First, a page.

- Ledger has rolled out a firmware update.
- The update has attracted a lot of flak from the community.
- The wallet provider has pushed back against critics.
Deciding how to store crypto assets can be difficult for many, as each method has disadvantages. However, using hardware wallets, a technique known as cold storage, is often touted as the most secure option by core crypto proponents.
This is because hardware wallets have no connection to the internet, unlike other means of storing crypto assets, reducing the risk of hacks. Nonetheless, cold storage methods are not without flaws, as these devices can be misplaced, and, like other non-custodial methods, users can lose their seed phrases.
One of the most popular hardware wallet providers, Ledger, has attempted to tackle one of these perceived weaknesses but has received significant pushback from the crypto community for potentially creating another weakness.
On Tuesday, May 16, Ledger unveiled Ledger Recover, “an optional subscription” service that helps users back up their wallet seed phrase for $9.99 per month.
Ledger explains that the service will split customers’ seed phrases into three encrypted fragments stored separately with Ledger, Coincover, and EscrowTech.
While Ledger assured that the process was secure and opt-in only, these assurances failed to convince a cross-section of crypto users, who suggested that the new feature created a backdoor to customer wallets that bad actors could exploit.
Delegate Cash builder foobar, @0xfoobar on Twitter, was one of the most vocal critics of the wallet recovery service that came with Ledger’s latest firmware update. foobar, known for calling out security flaws in project contracts, urged crypto community members to “Stop using Ledger.”
"The code path to send private key material over the internet will be on your device, whether you opt in or not. Hackers can take advantage of this, and software bugs more likely to leak. Ledger’s business trajectory is one of wanton disregard for customer safety. Switch wallets," foobar argued in a lengthy Twitter thread.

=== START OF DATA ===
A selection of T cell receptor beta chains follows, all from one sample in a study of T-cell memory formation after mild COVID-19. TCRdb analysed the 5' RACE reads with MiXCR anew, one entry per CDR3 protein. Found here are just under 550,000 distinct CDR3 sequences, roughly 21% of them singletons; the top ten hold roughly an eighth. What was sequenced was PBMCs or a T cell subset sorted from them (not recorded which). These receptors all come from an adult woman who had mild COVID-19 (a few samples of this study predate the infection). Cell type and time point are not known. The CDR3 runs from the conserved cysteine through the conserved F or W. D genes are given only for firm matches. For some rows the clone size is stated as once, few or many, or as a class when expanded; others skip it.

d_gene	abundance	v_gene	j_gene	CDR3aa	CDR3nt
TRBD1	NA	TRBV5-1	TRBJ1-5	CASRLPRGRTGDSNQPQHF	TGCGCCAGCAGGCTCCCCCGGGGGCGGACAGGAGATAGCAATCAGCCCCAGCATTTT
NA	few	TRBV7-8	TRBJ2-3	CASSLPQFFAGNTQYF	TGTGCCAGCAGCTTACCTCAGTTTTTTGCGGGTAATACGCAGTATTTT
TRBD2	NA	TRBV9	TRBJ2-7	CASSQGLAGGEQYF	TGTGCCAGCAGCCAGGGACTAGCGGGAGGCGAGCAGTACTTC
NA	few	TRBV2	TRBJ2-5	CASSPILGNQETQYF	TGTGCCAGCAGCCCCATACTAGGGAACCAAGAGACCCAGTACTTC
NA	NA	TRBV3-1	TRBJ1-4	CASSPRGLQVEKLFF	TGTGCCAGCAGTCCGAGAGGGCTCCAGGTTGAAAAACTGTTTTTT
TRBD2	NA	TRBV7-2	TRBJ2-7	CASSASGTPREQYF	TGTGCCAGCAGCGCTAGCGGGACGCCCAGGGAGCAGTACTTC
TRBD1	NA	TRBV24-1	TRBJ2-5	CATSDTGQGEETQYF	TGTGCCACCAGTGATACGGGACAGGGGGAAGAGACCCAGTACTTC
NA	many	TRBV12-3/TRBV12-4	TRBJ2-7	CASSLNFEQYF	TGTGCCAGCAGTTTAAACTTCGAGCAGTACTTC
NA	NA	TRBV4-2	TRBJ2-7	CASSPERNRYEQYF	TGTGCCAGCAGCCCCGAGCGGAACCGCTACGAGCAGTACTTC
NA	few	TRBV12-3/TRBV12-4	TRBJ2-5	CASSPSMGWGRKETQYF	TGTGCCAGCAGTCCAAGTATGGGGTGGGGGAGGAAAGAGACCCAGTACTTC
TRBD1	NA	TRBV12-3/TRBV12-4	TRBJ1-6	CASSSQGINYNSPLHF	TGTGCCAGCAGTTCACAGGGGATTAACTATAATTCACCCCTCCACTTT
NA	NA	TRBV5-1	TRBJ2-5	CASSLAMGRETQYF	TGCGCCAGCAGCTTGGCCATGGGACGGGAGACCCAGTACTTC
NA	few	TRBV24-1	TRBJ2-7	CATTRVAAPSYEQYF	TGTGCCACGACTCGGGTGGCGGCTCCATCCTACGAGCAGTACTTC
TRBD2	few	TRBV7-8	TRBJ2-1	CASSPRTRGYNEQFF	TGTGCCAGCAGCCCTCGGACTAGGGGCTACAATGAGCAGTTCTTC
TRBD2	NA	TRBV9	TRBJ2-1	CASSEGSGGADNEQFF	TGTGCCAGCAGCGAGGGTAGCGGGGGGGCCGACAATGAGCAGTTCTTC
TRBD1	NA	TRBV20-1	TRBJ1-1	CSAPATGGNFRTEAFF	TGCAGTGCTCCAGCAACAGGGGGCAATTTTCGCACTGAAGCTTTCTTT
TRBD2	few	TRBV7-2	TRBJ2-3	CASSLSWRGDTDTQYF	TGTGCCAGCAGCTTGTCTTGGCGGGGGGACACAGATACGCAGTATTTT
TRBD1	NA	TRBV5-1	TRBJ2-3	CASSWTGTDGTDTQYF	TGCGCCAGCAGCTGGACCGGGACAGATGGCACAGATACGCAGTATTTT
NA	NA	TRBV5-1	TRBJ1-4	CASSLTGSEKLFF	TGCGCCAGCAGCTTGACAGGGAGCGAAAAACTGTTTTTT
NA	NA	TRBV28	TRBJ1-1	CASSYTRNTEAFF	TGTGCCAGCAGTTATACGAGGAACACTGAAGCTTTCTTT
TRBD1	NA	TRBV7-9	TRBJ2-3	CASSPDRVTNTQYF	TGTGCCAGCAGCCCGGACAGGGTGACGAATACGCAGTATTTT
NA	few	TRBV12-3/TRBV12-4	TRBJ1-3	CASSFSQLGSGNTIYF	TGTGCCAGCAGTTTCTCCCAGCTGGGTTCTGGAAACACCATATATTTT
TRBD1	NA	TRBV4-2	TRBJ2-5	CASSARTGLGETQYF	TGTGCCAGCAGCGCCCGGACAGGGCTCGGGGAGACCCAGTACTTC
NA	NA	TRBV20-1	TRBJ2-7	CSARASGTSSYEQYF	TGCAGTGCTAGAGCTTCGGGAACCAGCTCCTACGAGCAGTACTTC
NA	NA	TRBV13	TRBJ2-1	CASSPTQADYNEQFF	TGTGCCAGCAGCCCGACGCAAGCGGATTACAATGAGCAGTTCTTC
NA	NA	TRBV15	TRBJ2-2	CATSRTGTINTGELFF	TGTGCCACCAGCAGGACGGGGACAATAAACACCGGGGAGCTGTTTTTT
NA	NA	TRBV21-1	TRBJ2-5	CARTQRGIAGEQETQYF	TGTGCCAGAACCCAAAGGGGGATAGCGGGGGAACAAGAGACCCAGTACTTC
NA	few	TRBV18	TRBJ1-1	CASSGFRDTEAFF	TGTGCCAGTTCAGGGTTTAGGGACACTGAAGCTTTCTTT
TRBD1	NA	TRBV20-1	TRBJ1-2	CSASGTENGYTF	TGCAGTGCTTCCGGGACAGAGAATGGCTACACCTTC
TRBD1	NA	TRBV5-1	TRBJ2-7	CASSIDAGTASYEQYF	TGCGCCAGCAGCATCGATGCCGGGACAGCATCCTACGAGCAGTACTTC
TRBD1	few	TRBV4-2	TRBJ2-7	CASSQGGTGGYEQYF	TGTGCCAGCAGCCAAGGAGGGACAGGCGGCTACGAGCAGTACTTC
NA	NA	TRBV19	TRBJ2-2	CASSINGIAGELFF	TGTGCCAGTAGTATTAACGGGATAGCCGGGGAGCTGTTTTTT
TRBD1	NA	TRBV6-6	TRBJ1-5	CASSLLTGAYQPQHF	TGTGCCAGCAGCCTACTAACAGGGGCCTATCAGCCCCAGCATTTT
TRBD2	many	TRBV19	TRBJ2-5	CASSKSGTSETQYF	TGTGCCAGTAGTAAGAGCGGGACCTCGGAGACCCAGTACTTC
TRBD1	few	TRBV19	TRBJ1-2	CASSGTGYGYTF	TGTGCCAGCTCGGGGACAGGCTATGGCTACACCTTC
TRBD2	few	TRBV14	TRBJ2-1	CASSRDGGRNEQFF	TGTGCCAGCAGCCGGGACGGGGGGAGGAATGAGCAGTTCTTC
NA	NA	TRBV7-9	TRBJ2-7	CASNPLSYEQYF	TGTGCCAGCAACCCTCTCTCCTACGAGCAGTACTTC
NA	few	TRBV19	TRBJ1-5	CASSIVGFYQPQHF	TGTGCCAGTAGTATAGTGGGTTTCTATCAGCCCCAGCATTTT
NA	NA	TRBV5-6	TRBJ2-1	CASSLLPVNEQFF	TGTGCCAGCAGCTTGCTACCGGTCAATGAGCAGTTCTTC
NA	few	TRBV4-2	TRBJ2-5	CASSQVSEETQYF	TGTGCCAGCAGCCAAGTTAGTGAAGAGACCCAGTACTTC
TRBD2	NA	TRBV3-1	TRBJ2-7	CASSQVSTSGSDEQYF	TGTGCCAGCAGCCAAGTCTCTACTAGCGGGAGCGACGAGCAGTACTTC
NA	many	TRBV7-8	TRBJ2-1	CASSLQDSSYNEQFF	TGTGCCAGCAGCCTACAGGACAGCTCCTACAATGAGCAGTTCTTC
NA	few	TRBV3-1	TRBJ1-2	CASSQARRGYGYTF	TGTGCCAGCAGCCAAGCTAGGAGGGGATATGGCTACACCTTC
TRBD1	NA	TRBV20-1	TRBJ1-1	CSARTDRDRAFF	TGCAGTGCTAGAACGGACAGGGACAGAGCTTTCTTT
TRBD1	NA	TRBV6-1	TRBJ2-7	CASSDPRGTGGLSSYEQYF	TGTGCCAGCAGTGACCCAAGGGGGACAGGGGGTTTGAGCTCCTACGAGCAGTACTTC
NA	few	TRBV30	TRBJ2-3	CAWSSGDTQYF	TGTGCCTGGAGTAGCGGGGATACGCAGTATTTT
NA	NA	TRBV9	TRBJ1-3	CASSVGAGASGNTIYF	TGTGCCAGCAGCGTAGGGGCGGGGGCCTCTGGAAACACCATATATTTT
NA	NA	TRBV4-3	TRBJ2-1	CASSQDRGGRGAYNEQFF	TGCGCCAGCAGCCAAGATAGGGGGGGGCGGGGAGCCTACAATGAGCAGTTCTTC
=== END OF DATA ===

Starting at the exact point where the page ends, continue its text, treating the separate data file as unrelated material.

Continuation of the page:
Former Grant Thornton senior manager Aftab Hossain, popularly known as DCInvestor, reminded crypto community members that Ledger had experienced a data breach in 2020 that leaked the personal information of about 272,000 customers.
“The absolute last thing you want on their servers is your private key,” he added.
Ledger has refuted these criticisms.
Ledger Responds to Critics
Ledger has pushed back against critics of its wallet recovery service, asserting that the service does not create a backdoor to customer wallets.
"Here, the point which is important to remember is that you stay in control…there’s no backdoor, nothing will happen without your consent on the device…in the future, the whole protocol will be open, so you’ll be able to verify how the whole protocol works," Vice President of Ledger's Innovation Lab Nicolas Bacca asserted.
Ledger Chief Technology Officer Charles Guillemet suggested that the product was for people who were new to crypto technology and struggled to understand its sometimes intimidating user experience.
“Ledger Recover is what our future 100m of customers want – they will onboard into crypto in a secure way with Ledger Recover,” Ledger Chief Executive Officer Pascal Gauthier argued.
On the Flipside
- Trezor, another popular cryptocurrency hardware wallet provider, has recently sparked censorship concerns after integrating CoinJoin in a recent upgrade.
Why You Should Care
Following recent crypto industry blow-ups, trust in centralized platforms has significantly diminished, fueling self-custody campaigns that have seen many holders take their assets off exchanges.
Read this to learn more about hardware crypto wallets:
12 Best Crypto Hardware Wallets to Explore in 2022
The SEC has responded to Coinbase’s writ of mandamus. Find out how it impacts the case:
How the SEC’s Response Affects Coinbase’s Case